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Tommy Hartung's Underground Movies

June 27, 2011

How little does an artist need in a moving image to tell a story? In this film, artist Tommy Hartung employs minimal means and materials to create animated movies, performing a series of experiments in his basement studio in Ridgewood, Queens. Hartung’s remodeled underground space functions as a workshop—or in the words of a friend, an “arena”—with colored lights, dioramas, and puppet-like characters.

Using stop-motion photography, Hartung records a series of simple actions: blowing smoke through an artificial mouth, dripping Karo syrup on a frog, crumpling plastic wrap, adjusting a doll’s clothing, and funnelling salt through a hole. Preferring what the artist terms “dead cinema,” Hartung’s hand-crafted props and their intentionally un-lifelike movements are against the grain of current computer-generated animation spectacles.

More information and credits

Featuring scenes from the works The Story of Edward Holmes (2008) and The Ascent of Man(2009).

Credits

Art21 New York Close Up Created & Produced by: Wesley Miller & Nick Ravich. Editor: Mary Ann Toman. Cinematography: Andrew David Watson. Sound: Nicholas Lindner & Nick Ravich. Associate Producer: Ian Forster. Production Assistant: Paulina V. Ahlstrom, Don Edler & Maren Miller. Design: Open. Artwork: Tommy Hartung. Thanks: Candice Madey, Jorge Olivo, On Stellar Rays, Ronnie. An Art21 Workshop Production. © Art21, Inc. 2011. All rights reserved.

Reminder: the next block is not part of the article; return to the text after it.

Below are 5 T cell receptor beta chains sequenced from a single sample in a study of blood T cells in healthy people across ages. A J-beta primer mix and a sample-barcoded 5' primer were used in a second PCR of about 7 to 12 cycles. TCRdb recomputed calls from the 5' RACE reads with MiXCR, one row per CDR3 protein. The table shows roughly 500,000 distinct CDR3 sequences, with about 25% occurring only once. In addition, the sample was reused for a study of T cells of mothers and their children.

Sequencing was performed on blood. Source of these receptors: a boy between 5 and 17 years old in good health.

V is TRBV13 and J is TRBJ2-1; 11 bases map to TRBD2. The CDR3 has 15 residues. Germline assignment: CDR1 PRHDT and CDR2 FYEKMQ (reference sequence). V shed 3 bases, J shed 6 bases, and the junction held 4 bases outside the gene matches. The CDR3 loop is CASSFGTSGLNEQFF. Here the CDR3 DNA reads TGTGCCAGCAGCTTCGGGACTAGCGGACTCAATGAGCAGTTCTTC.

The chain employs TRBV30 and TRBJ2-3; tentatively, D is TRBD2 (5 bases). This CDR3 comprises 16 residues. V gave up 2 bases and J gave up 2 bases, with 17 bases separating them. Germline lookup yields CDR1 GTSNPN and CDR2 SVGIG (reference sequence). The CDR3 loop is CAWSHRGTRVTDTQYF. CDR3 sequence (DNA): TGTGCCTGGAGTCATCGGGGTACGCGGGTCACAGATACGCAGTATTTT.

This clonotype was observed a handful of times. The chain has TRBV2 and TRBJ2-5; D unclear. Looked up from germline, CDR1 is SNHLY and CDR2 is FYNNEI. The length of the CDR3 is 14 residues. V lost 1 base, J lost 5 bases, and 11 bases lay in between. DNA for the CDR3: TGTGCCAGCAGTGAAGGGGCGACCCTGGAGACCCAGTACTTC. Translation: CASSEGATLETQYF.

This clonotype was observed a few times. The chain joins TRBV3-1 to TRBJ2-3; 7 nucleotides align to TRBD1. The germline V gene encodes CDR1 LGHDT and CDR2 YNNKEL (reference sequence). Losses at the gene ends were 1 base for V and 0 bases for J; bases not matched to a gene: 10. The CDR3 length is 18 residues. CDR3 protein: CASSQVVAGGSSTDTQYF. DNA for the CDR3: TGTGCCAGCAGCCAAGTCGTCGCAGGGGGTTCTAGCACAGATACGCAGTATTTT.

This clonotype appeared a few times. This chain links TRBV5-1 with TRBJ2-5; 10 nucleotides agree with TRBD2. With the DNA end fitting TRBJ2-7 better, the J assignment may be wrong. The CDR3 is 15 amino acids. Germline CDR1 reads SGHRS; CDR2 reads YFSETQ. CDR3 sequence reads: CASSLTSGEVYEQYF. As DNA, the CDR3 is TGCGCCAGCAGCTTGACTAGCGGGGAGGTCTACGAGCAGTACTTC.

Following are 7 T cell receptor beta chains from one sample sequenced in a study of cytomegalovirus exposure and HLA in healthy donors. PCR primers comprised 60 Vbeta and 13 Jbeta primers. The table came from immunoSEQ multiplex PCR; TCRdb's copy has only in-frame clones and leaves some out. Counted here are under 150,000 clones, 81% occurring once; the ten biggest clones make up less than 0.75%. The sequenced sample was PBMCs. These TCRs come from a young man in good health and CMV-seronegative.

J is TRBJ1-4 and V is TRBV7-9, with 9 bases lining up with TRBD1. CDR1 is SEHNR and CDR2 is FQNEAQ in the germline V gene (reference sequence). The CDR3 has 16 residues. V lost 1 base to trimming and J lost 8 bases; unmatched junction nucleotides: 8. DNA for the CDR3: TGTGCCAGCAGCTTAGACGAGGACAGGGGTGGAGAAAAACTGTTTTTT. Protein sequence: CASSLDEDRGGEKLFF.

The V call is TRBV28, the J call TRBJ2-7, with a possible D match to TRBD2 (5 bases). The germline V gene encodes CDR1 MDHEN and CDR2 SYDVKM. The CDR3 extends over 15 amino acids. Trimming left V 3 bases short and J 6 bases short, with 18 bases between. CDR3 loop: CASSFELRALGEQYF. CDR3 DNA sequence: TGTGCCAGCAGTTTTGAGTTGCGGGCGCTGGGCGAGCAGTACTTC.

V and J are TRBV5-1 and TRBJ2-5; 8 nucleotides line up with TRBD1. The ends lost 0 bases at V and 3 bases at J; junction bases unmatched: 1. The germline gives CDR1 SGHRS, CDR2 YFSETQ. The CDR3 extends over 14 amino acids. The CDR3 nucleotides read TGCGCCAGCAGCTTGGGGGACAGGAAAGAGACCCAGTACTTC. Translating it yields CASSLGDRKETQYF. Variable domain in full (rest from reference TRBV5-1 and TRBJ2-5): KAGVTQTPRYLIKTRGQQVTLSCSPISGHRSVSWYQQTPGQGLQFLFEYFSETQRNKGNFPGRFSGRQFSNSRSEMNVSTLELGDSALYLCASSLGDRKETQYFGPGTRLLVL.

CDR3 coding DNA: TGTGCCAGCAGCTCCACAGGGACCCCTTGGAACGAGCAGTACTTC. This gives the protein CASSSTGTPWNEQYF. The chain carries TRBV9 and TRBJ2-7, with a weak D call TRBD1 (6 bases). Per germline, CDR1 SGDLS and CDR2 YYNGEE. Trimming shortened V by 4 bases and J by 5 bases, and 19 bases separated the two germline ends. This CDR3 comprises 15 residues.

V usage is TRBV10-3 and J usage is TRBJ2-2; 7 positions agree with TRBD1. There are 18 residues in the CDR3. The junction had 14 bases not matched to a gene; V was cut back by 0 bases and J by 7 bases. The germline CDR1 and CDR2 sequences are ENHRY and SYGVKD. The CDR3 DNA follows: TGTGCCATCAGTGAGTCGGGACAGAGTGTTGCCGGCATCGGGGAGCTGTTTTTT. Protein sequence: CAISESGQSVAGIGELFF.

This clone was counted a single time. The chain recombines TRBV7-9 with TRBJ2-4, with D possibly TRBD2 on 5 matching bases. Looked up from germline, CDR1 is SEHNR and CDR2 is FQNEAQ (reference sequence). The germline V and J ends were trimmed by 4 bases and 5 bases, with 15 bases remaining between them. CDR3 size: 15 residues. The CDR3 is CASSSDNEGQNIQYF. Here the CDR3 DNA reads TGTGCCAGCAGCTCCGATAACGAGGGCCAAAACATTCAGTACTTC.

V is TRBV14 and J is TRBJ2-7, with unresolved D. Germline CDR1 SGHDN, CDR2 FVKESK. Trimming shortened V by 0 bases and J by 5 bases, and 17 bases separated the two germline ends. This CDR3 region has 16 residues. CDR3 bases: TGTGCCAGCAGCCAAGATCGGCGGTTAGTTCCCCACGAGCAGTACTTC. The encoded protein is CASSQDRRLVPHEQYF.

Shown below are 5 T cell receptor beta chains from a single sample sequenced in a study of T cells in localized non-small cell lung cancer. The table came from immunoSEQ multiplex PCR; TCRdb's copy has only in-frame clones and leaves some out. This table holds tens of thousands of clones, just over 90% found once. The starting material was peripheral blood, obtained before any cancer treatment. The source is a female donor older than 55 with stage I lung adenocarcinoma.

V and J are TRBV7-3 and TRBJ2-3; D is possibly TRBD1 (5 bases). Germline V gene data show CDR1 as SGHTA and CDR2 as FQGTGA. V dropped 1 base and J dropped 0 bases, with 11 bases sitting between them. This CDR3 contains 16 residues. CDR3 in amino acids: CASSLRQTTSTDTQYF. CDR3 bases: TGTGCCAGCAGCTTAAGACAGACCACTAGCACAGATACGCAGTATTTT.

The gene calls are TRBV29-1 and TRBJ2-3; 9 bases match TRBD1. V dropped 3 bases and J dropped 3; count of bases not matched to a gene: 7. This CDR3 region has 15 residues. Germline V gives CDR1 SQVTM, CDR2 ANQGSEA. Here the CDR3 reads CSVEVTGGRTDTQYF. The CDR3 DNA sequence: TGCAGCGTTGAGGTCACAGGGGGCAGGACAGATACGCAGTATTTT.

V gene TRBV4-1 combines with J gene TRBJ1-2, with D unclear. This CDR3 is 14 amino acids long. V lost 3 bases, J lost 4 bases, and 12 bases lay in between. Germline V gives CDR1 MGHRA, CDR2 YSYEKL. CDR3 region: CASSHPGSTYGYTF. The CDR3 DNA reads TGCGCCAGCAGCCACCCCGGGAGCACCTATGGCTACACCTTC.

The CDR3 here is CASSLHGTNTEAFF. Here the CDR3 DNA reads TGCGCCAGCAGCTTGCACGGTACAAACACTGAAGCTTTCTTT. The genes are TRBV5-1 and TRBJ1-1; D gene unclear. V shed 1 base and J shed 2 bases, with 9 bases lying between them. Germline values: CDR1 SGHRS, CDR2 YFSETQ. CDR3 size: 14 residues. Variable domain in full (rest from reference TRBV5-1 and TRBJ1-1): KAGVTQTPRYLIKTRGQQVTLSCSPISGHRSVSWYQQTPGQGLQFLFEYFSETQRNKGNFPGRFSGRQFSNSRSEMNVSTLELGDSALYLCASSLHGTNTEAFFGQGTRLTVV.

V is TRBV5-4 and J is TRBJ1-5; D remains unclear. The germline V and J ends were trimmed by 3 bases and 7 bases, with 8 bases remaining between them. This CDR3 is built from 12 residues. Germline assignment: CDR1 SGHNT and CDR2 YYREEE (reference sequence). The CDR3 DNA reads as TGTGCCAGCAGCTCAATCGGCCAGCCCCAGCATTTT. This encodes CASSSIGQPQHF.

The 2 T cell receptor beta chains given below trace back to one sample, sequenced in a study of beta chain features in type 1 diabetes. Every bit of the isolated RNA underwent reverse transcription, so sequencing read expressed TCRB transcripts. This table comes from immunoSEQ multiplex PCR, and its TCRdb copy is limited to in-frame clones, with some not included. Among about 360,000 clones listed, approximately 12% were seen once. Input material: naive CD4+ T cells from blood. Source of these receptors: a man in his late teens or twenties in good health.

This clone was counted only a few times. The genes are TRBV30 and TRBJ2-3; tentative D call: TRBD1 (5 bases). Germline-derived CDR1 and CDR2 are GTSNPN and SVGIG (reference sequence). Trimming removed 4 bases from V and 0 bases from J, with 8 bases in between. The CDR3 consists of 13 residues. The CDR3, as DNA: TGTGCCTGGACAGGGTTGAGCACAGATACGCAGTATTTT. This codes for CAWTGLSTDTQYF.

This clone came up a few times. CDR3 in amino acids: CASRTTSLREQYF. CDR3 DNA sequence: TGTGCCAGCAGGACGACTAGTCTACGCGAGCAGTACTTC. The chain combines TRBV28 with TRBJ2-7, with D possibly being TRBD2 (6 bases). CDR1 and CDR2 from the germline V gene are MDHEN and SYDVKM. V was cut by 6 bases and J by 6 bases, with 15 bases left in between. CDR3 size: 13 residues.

Closed captionsAvailable in English, German, Romanian, Italian, Japanese, Korean, Chinese, Italian

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Licensing

Interested in showing this film in an exhibition or public screening? To license this video please visit Licensing & Reproduction.

Tommy Hartung

Tommy Hartung was born in 1979 in Akron, Ohio, and lives and works in New York. Growing up on a farm in upstate New York, Hartung spent countless days alone in the woods, building forts and living in a world of his imagination—which he considers the beginning of his artistic practice. Continuing to build fantastical worlds in his adult work, Hartung combines stop-motion animation and self-produced videos with found footage and cheap consumer technologies; all of his production sets are built in his studio using found objects.

“I sort of latch on to some kind of external theme, and then I just use that as a structure conceptually and then whatever kind of set or theater that I create in my studio is like this sort of physical space for that idea.”

Tommy Hartung


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